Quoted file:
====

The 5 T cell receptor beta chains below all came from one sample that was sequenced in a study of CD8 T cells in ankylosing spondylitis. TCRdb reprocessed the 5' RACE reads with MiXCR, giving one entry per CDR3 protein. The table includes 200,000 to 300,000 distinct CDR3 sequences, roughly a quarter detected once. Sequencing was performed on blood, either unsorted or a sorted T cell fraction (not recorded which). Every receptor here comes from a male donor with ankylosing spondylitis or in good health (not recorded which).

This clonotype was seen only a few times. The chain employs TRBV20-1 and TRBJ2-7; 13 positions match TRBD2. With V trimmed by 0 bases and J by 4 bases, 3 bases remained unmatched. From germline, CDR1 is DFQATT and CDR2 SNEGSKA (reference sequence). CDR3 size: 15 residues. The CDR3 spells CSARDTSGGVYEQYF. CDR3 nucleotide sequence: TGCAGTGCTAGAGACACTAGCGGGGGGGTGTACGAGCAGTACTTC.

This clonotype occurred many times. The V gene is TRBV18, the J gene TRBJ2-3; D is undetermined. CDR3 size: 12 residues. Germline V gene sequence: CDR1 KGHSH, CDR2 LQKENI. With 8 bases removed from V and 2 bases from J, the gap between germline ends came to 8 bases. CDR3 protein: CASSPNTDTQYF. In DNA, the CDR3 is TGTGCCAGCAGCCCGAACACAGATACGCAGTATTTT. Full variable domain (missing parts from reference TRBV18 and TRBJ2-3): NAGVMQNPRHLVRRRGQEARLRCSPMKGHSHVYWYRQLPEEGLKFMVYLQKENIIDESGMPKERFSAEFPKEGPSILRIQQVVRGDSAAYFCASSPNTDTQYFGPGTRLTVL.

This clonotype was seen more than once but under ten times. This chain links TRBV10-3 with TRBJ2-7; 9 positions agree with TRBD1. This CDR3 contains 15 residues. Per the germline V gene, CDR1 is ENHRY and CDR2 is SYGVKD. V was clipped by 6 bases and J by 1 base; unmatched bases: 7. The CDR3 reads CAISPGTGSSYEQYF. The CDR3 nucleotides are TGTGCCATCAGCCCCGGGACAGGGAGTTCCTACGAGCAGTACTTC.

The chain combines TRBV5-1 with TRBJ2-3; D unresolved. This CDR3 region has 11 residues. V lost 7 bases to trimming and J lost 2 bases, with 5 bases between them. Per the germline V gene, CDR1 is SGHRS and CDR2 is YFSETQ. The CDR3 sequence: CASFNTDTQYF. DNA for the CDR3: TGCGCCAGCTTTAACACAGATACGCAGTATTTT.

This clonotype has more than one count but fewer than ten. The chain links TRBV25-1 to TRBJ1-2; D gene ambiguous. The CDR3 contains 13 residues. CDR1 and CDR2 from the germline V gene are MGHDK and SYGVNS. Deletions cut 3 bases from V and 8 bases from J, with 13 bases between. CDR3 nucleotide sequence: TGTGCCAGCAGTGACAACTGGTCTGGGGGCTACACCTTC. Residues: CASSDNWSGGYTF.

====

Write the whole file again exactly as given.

The 5 T cell receptor beta chains below all came from one sample that was sequenced in a study of CD8 T cells in ankylosing spondylitis. TCRdb reprocessed the 5' RACE reads with MiXCR, giving one entry per CDR3 protein. The table includes 200,000 to 300,000 distinct CDR3 sequences, roughly a quarter detected once. Sequencing was performed on blood, either unsorted or a sorted T cell fraction (not recorded which). Every receptor here comes from a male donor with ankylosing spondylitis or in good health (not recorded which).

This clonotype was seen only a few times. The chain employs TRBV20-1 and TRBJ2-7; 13 positions match TRBD2. With V trimmed by 0 bases and J by 4 bases, 3 bases remained unmatched. From germline, CDR1 is DFQATT and CDR2 SNEGSKA (reference sequence). CDR3 size: 15 residues. The CDR3 spells CSARDTSGGVYEQYF. CDR3 nucleotide sequence: TGCAGTGCTAGAGACACTAGCGGGGGGGTGTACGAGCAGTACTTC.

This clonotype occurred many times. The V gene is TRBV18, the J gene TRBJ2-3; D is undetermined. CDR3 size: 12 residues. Germline V gene sequence: CDR1 KGHSH, CDR2 LQKENI. With 8 bases removed from V and 2 bases from J, the gap between germline ends came to 8 bases. CDR3 protein: CASSPNTDTQYF. In DNA, the CDR3 is TGTGCCAGCAGCCCGAACACAGATACGCAGTATTTT. Full variable domain (missing parts from reference TRBV18 and TRBJ2-3): NAGVMQNPRHLVRRRGQEARLRCSPMKGHSHVYWYRQLPEEGLKFMVYLQKENIIDESGMPKERFSAEFPKEGPSILRIQQVVRGDSAAYFCASSPNTDTQYFGPGTRLTVL.

This clonotype was seen more than once but under ten times. This chain links TRBV10-3 with TRBJ2-7; 9 positions agree with TRBD1. This CDR3 contains 15 residues. Per the germline V gene, CDR1 is ENHRY and CDR2 is SYGVKD. V was clipped by 6 bases and J by 1 base; unmatched bases: 7. The CDR3 reads CAISPGTGSSYEQYF. The CDR3 nucleotides are TGTGCCATCAGCCCCGGGACAGGGAGTTCCTACGAGCAGTACTTC.

The chain combines TRBV5-1 with TRBJ2-3; D unresolved. This CDR3 region has 11 residues. V lost 7 bases to trimming and J lost 2 bases, with 5 bases between them. Per the germline V gene, CDR1 is SGHRS and CDR2 is YFSETQ. The CDR3 sequence: CASFNTDTQYF. DNA for the CDR3: TGCGCCAGCTTTAACACAGATACGCAGTATTTT.

This clonotype has more than one count but fewer than ten. The chain links TRBV25-1 to TRBJ1-2; D gene ambiguous. The CDR3 contains 13 residues. CDR1 and CDR2 from the germline V gene are MGHDK and SYGVNS. Deletions cut 3 bases from V and 8 bases from J, with 13 bases between. CDR3 nucleotide sequence: TGTGCCAGCAGTGACAACTGGTCTGGGGGCTACACCTTC. Residues: CASSDNWSGGYTF.